Western theological thought is deeply influenced by the Enlightment with its emphasis on analysis, rational coherence, individualism and science. Sadly, much of our teaching in theological schools reflects this methdology. Across Asia the search is for synthesis and harmony, intuition and the mystical, the reality of demonic evil, and for personal identity in the community or family to which we belong. It is significant that the spirit of  postmodernity begins to merge with eastern spiritualty. This challenge gives us new opportunities but also  new dangers. At the same time the spirit world of tribal animism pervades  every developed religion of Asia including Islam. The spirit of agnostism and atheism is common to every religion , even Judaism, where it has been stated that 40% of the people of the state of Israel are atheists.

Question: As you are a scholar from the Western context and serves in different capacities in the East, how you bridge the Eastern and the Western in Biblical scholarship? Whether we need to interpret the scripture globally or locally? Share your views with us.

All Asian cultures are based on the ideology of honour-shame in all human relationships, while Western Christianity emphasises glory-sin and guilt and gives little attentioin to the role of honour and shame. Feeling on this issue is very deep in Asia, especially in  Islam, where a convert from Islam has so dishonoured his family and the whole community, he is worthy of “honour-killing”. The apostacy and blasphemy laws of Pakistasn and now in  several Middle Eastern countries reflect the depth of feeling of these  communities. Scripture is the bridge between these two ideologies, as it emphasises  both, especially in the Old Testament. It is significant that  while most Bible dictionaries  in the West have exstensive articles on sin and guilt, but little if any, on honour and shame. In our theology of mission both concepts are important. Western scholarship is very analectical. A student studies the Bible in small sections usually by different professors. In the end he has little comprehesion of the unity of the Bible. The same is true in the study of theology. By contrast Islam is a totally intergrated faith based on the Qur’an and the Hadith, where rules for every detail of living are given. There is no sharp distinction between religion and politics. Ideally the mosque and the state are one. Perhaps one of the greatest  needs of contemporary Asian Christianity is the integration of biblical  and theological understanding and of the harmony of the  sacred and the secular in daily living. Dr. Ken Gnanakan of Bangalore is  a strong advocate for integrated learning and knowledge.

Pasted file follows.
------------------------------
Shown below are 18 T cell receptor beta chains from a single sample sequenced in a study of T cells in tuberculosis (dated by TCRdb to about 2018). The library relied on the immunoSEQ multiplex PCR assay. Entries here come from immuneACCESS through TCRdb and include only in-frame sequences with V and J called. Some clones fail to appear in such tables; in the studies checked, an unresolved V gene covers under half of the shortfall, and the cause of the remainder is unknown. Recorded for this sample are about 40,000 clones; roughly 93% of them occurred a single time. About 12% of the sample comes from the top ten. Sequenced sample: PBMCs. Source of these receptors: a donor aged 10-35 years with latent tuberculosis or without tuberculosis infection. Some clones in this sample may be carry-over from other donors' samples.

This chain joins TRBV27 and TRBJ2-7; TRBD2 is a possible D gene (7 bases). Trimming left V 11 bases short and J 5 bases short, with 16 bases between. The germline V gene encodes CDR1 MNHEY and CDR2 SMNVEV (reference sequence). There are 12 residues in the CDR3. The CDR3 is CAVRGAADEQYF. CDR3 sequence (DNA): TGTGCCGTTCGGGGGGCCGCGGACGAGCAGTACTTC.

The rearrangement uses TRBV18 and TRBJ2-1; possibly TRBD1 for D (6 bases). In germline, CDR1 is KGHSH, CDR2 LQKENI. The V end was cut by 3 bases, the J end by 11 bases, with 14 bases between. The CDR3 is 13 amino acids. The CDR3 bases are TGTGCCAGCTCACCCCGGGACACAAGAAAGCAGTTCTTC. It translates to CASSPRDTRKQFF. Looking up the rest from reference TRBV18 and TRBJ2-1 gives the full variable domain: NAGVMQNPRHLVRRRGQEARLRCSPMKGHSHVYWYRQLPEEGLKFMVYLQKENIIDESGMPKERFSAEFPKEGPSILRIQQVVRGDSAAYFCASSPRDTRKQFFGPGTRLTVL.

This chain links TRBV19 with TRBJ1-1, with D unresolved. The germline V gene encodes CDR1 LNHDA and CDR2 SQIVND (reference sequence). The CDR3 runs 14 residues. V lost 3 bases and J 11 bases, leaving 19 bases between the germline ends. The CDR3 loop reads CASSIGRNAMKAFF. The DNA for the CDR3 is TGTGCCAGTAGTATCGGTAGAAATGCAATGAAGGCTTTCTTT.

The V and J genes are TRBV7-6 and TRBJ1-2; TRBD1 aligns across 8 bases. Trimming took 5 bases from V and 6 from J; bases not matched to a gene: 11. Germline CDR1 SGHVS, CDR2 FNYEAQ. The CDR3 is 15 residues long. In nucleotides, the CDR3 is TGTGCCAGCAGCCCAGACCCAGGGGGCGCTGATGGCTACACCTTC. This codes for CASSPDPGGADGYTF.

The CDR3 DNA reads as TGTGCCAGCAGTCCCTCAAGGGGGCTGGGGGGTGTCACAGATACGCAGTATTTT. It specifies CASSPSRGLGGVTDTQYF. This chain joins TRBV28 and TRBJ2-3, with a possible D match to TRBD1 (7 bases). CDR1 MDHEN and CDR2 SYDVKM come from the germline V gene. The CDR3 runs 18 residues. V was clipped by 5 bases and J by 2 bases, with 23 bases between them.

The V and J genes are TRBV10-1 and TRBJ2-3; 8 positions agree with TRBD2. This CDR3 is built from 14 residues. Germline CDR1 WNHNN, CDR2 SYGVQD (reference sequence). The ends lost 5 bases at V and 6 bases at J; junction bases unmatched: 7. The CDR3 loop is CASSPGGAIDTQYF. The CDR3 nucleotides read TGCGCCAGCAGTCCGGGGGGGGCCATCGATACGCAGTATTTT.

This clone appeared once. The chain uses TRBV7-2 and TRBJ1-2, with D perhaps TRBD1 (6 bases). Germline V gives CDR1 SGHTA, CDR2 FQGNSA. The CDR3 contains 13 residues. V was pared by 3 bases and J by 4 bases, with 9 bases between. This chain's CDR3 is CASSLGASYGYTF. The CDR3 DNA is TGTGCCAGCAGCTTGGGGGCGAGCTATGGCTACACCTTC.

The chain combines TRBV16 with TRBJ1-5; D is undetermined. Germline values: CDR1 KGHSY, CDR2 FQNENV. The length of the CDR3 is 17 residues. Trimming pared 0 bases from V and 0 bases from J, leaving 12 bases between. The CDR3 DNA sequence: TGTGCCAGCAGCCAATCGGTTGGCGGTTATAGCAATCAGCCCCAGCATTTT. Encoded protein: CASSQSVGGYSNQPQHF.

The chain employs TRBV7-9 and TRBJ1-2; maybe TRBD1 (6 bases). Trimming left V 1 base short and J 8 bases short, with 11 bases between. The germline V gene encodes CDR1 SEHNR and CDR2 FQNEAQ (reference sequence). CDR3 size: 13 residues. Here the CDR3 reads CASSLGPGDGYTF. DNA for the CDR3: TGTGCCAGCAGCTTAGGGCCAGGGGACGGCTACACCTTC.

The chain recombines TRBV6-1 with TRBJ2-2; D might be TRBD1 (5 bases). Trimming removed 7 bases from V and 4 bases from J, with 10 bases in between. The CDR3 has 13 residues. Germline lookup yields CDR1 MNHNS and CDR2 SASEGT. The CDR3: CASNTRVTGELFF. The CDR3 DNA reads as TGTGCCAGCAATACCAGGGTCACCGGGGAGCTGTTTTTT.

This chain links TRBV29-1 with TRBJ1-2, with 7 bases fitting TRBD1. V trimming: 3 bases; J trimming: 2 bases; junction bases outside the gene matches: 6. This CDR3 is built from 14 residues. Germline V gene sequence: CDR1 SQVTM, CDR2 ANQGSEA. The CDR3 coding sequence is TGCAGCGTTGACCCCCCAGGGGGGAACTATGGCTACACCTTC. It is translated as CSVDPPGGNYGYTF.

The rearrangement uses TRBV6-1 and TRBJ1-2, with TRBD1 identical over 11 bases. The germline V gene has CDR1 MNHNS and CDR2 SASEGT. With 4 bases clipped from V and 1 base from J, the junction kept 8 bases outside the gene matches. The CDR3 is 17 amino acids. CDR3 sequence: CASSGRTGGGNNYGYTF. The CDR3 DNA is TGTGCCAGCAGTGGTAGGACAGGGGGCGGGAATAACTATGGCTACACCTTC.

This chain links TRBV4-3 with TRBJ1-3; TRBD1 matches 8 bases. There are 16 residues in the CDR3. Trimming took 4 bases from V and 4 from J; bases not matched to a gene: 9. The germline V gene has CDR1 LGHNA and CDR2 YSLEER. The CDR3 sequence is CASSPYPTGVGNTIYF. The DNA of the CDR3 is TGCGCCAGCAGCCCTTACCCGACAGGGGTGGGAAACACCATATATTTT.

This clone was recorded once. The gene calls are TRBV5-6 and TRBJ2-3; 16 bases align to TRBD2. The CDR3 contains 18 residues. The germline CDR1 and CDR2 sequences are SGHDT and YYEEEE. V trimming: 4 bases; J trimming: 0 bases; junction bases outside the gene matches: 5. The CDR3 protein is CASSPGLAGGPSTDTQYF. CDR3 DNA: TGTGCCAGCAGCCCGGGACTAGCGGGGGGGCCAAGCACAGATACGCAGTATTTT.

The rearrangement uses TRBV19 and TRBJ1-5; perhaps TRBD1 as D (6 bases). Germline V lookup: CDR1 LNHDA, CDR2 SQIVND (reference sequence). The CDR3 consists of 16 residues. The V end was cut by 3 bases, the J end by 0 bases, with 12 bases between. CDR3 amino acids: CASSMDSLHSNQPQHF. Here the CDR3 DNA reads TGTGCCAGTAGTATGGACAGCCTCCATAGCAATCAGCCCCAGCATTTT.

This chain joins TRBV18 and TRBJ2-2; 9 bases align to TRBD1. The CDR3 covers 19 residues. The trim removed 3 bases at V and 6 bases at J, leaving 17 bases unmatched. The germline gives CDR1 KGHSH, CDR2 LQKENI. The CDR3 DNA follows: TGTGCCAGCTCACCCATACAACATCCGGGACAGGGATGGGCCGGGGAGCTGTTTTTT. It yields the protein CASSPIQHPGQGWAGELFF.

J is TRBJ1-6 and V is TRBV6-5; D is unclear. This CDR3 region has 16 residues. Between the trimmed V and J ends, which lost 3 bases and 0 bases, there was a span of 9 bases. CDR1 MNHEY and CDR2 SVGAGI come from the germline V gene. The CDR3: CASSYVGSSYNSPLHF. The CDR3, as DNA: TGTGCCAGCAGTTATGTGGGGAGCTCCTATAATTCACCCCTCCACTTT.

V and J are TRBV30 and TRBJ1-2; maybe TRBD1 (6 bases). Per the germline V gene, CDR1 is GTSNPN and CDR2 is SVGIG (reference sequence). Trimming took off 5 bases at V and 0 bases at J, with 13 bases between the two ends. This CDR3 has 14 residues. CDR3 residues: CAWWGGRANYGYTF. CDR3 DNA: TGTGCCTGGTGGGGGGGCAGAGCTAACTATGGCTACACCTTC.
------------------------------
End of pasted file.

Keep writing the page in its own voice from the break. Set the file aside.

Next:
Question: I think that Integrated learning and knowledge is a good area to be explored further. Can you name out a few scholars/experts who influenced you the most during your academic pursuit?

In biblical studies, Howard Marshall late of Aberdeen; in biblical exposition, John Stott; in reformed theology,nEarnest Kevan, the first principal of the London College of Theology, formerly LBC; in Christianity and other faiths, Professor J. N. D. Anderson of London; of missions, Professor Peter Beyerhaus of Tuebingen; of apologetics,  Vishal Mangalwadi formerly of New Delhi; of churchmanship Bishop Azariah of CSI, South India; of Asian cultures, Lesslie Newbigin and of environmental studies  R. J. Berry of London.

Question: I am happy to hear about your monograph, “Is there Hope for Planet Earth?An Ethical Respose to Climate Change”. May you give a glimpse about this subject-matter?

To observe and enjoy all of creation is a call to wonder at the awesome beauty and harmony of the universe and of our world. God created it good, he loves it and he will redeem it. The tragedy of the disruption of this harmony is the consequence of human greed and the arrogancy of wanting to be equal to God. The human race is abusing it and progressively destroying it. The cause is human greed. We are polluting planet earth, the land, the air and the sea. Global warming and climate change are the consequences. Despite the advances of science and technology and global consultations such as the Earth Summit at Rio de Janiero 1992 , the Kyoto Protocol and the Copenhagen Summit of 2009, the human race seems powerless  to save and sustain it. Our only hope is in God himself.  The church’s impact has been muted by those who on the basis of one interpretation of II Peter 3.10, believe the earth is soon to be burnt up and destroyed, and therefore any attempt to sustain creation is of no avail. However, the Bible as a whole points to God’s plan to redeem his creation. The prophet Isaiah caught the vision  of God creating new heavens and a new earth. The closing chapters of the Book of Revelation confirm this. The New Jerusalem is coming to earth. The resurrection of the transformed body of Jesus points to the redemption of all of creation. Perhaps this earth will be our new heaven.

Interviewed by Johnson Thomaskutty, Union Biblical Seminary, Pune, India

Comments
  1. […] (8) An Academic Interaction with Dr. Bruce J. Nicholls […]